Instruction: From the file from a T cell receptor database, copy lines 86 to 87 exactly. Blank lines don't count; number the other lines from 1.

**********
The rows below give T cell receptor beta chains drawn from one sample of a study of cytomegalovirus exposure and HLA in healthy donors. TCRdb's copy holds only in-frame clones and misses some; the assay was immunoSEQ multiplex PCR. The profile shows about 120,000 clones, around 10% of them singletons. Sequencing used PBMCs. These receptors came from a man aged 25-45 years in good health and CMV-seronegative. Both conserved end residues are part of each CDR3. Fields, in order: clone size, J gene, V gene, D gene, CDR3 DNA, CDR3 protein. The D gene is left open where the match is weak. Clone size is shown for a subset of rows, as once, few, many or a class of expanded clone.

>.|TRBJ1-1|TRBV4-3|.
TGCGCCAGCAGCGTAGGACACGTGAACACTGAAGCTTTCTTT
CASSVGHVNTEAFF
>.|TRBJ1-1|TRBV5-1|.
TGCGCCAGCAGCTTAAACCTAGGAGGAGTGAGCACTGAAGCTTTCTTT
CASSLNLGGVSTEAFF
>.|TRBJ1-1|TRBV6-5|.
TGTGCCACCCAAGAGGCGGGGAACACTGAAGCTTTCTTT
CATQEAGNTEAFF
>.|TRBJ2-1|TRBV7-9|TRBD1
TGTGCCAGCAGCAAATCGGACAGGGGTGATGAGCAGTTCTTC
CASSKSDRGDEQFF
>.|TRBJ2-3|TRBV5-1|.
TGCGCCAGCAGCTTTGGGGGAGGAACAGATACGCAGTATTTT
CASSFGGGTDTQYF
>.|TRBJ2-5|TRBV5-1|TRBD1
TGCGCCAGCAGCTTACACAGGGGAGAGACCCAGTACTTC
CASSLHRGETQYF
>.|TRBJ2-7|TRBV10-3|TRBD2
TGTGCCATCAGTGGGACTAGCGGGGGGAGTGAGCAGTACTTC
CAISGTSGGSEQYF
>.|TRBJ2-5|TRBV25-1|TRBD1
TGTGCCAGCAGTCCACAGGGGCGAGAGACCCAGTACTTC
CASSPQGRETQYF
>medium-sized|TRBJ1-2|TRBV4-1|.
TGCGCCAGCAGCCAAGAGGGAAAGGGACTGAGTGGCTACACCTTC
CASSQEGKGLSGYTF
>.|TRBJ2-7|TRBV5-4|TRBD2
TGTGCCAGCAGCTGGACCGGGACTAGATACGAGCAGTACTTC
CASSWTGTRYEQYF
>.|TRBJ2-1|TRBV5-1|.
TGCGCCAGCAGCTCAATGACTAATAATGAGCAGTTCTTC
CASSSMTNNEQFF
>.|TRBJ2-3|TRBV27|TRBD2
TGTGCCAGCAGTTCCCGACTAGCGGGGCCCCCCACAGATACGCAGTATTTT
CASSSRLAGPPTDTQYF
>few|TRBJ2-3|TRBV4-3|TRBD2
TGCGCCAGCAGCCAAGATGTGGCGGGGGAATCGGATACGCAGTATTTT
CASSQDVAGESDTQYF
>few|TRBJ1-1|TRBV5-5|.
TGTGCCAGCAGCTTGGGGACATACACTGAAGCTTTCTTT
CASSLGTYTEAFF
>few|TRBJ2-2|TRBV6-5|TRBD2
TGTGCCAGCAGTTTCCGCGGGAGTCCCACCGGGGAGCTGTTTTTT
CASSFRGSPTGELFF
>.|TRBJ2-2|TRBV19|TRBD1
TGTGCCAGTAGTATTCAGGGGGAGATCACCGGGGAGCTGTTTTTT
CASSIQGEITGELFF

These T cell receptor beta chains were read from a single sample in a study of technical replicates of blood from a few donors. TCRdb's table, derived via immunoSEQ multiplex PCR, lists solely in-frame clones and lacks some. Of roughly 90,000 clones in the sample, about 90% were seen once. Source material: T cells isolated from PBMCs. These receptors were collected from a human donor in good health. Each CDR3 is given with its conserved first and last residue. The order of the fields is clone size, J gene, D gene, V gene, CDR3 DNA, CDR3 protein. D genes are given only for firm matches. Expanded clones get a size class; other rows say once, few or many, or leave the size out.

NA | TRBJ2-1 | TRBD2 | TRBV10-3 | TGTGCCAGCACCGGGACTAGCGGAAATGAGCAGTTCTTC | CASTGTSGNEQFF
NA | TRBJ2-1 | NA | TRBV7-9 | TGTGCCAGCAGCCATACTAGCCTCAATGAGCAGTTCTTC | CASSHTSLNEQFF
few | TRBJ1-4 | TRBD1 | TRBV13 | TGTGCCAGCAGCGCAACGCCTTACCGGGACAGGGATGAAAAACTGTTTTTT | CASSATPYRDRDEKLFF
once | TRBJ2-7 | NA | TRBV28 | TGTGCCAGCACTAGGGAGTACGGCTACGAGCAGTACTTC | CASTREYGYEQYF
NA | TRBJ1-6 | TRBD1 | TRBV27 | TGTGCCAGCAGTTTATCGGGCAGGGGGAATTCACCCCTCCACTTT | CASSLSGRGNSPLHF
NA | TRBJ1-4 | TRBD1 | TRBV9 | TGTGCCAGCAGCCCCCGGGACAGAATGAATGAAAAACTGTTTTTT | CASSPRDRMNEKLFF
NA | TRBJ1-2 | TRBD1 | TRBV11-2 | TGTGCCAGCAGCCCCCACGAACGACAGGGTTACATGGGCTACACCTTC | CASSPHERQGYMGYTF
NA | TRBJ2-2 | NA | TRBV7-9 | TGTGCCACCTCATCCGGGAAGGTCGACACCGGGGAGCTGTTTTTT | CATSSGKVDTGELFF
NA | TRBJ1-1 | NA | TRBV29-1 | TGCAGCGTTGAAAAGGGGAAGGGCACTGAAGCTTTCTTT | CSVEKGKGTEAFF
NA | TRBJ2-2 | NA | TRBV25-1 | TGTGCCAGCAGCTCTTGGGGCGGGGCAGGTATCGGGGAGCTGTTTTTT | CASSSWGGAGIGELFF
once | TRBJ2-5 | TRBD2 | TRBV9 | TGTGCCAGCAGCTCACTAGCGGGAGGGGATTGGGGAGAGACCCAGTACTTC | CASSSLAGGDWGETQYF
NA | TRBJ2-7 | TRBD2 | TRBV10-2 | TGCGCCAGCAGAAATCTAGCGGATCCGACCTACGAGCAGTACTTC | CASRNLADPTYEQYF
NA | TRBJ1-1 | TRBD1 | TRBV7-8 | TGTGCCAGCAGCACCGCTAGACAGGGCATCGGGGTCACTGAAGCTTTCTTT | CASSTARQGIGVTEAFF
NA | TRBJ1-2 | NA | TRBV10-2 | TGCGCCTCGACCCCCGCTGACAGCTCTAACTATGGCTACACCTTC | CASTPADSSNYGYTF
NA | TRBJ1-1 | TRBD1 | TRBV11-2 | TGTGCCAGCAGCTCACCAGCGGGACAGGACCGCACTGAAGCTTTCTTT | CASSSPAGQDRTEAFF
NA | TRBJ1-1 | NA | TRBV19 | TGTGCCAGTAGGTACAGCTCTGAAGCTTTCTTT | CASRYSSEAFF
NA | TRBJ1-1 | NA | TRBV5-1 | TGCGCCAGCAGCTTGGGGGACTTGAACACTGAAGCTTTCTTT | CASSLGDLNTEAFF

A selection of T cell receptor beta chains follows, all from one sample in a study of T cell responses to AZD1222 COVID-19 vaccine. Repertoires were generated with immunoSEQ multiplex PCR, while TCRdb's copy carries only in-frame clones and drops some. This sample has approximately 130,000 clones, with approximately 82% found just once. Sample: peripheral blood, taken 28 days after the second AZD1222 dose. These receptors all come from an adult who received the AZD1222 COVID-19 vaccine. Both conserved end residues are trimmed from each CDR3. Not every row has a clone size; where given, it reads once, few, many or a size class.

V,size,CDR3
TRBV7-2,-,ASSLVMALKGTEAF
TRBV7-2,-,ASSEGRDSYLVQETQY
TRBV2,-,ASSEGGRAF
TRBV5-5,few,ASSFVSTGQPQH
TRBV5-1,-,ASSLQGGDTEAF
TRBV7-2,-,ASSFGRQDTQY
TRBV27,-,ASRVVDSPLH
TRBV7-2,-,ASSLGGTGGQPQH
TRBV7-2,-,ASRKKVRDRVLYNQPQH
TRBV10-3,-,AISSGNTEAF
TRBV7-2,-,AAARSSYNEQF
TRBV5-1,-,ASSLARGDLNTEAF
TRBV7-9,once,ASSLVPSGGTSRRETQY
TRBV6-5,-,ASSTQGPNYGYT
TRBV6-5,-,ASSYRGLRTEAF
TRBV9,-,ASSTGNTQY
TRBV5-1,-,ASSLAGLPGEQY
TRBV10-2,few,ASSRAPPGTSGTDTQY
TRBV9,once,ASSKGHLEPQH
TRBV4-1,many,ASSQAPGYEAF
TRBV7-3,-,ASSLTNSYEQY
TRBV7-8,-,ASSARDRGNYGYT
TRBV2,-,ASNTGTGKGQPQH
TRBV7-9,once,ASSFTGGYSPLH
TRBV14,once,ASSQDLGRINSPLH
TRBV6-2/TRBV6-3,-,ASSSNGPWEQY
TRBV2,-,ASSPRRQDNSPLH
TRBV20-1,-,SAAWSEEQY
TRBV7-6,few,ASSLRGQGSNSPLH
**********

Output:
TRBV5-1,-,ASSLAGLPGEQY
TRBV10-2,few,ASSRAPPGTSGTDTQY